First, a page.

Best Supporting Actress

Jan 19, 2004  •  Post A Comment

It seems a little unfair stacking the three “Sex and the City” supporting actresses against each other. But since this is the next-to-last time they can ever be considered in these roles, it’s conceivable that one of Carrie’s cohorts will win-especially since the HBO series itself has long been a favorite with the foreign press.
Then again, the tsunami of critical praise that swept the same network’s “Angels in America” could land this Golden Globe in the hands of Mary-Louise Parker.
Kim Cattrall goes into the race as the reigning queen of the category, having taken home the Globe last year for her role as “Sex and the City’s” sex kitten, Samantha. This season, her vulnerability shone through as her relationship deepened with the “Absolut Hunk,” Smith.
“Her character was always the least believable, almost cartoonish, but this year they reined her in, and it’s the best work she’s done so far,” said San Francisco Chronicle television critic Tim Goodman.
As Charlotte, Kristin Davis’ “Sex and the City” story line concerned her convertion to Judaism and marriage to Harry.
Cynthia Nixon’s Miranda saw a lot of love on the series this season. When she couldn’t express it herself to beau Blair Underwood, she suffered a meltdown, then realized she was actually in love with Steve, the father of her child.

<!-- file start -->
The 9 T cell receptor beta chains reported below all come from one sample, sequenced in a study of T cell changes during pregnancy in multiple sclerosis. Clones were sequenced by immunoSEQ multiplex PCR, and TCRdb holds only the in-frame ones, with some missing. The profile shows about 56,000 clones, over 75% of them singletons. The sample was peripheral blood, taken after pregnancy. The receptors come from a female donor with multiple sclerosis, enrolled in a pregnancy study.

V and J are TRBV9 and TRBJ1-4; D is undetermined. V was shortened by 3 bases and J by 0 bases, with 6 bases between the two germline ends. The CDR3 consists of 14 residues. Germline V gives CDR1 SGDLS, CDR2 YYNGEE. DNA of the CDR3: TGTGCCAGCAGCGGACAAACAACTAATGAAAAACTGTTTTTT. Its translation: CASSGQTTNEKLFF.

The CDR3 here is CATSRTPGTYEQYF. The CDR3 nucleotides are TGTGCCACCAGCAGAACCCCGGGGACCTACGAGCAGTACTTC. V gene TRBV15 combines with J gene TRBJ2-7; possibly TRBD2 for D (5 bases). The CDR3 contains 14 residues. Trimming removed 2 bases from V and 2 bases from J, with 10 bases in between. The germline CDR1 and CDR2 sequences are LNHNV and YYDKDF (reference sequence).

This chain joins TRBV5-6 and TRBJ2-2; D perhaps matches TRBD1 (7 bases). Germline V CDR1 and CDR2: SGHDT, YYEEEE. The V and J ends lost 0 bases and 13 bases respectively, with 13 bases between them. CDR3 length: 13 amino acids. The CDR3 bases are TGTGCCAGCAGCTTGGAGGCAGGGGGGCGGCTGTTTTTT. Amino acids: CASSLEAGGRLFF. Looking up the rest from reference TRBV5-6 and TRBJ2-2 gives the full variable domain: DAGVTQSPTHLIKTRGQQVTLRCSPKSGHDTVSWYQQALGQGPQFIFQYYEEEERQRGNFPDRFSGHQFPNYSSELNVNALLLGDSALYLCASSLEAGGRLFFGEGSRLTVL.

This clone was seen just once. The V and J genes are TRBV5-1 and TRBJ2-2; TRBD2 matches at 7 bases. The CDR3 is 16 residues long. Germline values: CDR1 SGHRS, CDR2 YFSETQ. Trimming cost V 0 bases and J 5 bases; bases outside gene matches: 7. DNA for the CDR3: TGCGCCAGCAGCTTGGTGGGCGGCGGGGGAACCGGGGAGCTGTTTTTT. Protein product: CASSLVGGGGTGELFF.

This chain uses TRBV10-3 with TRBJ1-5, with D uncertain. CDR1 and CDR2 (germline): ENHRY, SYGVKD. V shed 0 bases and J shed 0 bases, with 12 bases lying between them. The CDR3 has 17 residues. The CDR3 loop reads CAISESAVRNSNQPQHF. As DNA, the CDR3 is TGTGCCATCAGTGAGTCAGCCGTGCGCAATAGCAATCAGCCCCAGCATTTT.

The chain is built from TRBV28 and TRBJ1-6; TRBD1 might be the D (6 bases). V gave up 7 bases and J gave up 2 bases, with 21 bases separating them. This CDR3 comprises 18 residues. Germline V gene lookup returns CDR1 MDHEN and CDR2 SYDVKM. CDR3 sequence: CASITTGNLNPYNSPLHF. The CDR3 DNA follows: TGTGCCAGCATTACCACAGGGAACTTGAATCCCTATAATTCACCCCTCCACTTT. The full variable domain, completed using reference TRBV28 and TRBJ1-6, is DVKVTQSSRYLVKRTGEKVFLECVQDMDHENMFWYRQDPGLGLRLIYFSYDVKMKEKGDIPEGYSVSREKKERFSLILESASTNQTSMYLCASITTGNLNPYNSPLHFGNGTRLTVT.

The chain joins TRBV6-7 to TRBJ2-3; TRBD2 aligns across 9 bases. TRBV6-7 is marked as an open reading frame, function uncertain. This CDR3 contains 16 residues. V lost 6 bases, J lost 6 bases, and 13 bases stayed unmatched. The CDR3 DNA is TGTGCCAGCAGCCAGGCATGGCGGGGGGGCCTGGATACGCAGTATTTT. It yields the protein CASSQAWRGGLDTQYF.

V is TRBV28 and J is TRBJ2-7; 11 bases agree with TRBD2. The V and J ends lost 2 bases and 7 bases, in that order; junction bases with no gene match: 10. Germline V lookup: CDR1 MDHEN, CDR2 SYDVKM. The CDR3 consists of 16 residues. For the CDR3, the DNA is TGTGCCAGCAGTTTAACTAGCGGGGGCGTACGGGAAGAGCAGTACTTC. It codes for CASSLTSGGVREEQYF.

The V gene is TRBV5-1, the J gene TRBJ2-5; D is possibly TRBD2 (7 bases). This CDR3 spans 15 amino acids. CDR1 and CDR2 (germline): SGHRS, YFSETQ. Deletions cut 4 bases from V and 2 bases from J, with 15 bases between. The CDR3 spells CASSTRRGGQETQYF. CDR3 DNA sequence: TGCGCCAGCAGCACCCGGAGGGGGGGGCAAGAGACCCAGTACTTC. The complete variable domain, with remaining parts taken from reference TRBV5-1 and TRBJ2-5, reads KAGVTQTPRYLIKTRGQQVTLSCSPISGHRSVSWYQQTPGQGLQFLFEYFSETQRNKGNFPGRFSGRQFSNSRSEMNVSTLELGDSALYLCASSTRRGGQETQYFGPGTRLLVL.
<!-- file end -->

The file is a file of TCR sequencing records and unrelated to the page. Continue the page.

“It’s almost like a payoff for her. She had to be the bitchy, cranky one, and now she gets to blossom. She didn’t believe in fairy tale endings, but she’s getting one, and it’s nice,” Mr. Goodman said.
Megan Mullally is also a Globe favorite. She’s been nominated for her role as Karen Walker on “Will & Grace” three times. No stranger to awards, she won an Emmy for supporting actress in a comedy series in 2000 and was nominated again in 2001 and 2002. She also won Screen Actors Guild awards for the role in 2002 and 2003.
Critics have described Mary-Louise Parker’s turn as Harper Pitt in “Angels in America” as a whirlwind of humor, charm and childish naivete. Ms. Parker is used to accolades. She received Emmy and SAG nominations for her role in NBC’s “The West Wing” and won a Tony for her work in Broadway’s “Proof” in 2001.